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Bishops' Accountability (Fri Nov 12, 2004 11:46 am)

Our priests, but especially our bishops need and deserve our prayers, support, and input to deal with the problems we face. As the shortage of priests continues to deepen, no doubt bishops are experiencing a conflict in conscience between their vow of obedience to the Pope and the spiritual needs of their people. While appointed by the Pope, they are responsible to address the care of souls of their community. They are inhibited from doing this by the Pope himself -- an impossible situation. We are reminded of advice given by a wise confessor: "The vow of obedience ceases to bind when one is commanded to do something immoral or unjust. This is the point the German generals failed to see when they carried out their oath of obedience to Hitler."

As we face the loss of the Eucharist due to the shrinking number of ordained men, we need to ask our bishop, "Have we reached a point where the priority of the spiritual necessity of your people is so serious as to cause you to question the morality of compliance with human laws?" Is it time for us to question our bishop's loyalty?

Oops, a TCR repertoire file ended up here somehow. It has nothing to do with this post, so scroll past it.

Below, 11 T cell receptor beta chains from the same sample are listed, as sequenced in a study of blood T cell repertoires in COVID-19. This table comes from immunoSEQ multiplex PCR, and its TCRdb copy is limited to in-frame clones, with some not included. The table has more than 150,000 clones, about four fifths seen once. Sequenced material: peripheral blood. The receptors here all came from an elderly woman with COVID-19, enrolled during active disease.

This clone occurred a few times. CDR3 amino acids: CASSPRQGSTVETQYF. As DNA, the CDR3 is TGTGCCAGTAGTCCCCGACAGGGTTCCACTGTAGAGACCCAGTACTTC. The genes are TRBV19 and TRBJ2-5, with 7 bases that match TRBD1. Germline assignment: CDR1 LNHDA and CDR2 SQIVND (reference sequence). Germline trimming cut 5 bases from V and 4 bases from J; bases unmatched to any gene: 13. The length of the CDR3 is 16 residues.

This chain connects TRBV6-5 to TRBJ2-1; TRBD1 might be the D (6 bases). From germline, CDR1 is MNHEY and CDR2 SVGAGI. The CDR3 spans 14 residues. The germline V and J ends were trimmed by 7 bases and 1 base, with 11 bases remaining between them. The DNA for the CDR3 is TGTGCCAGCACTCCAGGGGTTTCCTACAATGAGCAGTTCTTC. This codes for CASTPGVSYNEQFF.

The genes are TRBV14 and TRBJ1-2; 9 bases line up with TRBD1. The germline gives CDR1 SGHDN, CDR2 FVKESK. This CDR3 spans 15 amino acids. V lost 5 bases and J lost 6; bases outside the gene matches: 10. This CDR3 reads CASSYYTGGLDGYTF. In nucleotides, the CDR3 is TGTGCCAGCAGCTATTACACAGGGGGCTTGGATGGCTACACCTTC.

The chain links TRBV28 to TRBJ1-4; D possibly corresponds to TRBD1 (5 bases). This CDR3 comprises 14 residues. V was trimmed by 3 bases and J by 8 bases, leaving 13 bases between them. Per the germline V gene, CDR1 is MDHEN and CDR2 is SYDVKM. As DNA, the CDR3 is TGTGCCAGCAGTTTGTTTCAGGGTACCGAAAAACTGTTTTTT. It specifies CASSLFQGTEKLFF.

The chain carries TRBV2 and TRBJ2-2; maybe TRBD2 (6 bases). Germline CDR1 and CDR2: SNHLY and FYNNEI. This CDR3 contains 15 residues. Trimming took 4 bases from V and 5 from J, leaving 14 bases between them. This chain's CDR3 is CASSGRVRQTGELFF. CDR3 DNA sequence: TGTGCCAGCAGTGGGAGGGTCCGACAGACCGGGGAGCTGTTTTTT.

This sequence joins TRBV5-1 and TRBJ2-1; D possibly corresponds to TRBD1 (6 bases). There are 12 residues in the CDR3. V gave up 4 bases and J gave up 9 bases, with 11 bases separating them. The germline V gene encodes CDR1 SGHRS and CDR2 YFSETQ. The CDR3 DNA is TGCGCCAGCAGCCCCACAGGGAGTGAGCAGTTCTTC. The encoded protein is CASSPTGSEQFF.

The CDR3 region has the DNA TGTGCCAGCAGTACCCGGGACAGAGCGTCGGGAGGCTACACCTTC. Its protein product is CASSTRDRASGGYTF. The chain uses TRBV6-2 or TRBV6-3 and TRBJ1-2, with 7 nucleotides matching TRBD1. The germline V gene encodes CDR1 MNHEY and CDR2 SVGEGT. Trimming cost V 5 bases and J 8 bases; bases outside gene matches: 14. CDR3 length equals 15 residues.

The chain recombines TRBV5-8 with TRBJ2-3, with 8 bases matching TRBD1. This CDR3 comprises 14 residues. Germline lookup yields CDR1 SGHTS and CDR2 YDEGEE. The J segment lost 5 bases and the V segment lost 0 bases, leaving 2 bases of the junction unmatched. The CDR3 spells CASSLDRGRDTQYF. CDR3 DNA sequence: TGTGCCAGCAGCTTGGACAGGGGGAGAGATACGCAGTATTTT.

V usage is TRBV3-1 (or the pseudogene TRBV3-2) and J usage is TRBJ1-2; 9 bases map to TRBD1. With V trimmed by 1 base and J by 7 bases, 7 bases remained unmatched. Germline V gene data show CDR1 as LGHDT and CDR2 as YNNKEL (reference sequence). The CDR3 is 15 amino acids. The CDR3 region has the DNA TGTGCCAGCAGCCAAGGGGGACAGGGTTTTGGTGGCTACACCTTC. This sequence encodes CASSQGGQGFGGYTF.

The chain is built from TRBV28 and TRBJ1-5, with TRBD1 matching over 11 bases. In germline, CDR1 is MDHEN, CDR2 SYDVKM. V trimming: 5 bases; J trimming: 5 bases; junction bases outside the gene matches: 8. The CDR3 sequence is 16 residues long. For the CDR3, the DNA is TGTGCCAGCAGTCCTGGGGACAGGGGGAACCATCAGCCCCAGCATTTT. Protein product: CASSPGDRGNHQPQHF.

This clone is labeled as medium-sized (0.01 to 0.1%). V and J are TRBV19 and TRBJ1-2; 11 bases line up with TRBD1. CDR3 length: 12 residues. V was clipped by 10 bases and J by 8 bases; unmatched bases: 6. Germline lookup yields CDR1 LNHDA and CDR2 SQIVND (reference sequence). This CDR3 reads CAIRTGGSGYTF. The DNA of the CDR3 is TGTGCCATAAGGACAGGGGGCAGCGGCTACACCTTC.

Fr. Donald Cozzens recommends that our priority of loyalties should be: 1) to the Gospels, 2) to conscience, and 3) to the organized Church. ARCC agrees with this priority but also recognizes that all are guilty of small disloyalties or betrayals in the attempt to reconcile these loyalties in our lives.

Bishops have a particularly difficult time with their loyalties. They presumably are intelligent, probably educated in Rome, politically astute, versed in Canon Law, and above all loyal to the institution. Their priorities must be different, more like 1) Institution, 2) Gospel, then 3) Conscience. Recent revelations confirm this priority for many. In affirming one's loyalties it is essential to moral integrity that the consequent "disloyalties" or "betrayals" be acknowledged as such. Alas, in an effort to protect their first priority, the good name of the Church, bishops may quietly compromise their loyalties to Gospel and conscience.

Is a great betrayal occurring in our Catholic Church? Have those bishops who abandon or close viable parishes because of the shortage of male-celibate priests out of loyalty to the institution and its human system of governance misplaced their loyalty? Might such a bishop need to ponder the betrayal of his people while remaining loyal to the organization whose purpose is to serve these very same people? More and more we are aware of this misplaced loyalty and ARCC urges all Catholics to speak out.

Other voices

Another Voice

Questions From a Ewe

Challenges Facing Catholicism
(Bishop Geoffrey Robinson in converation with Dr Ingrid Shafer)

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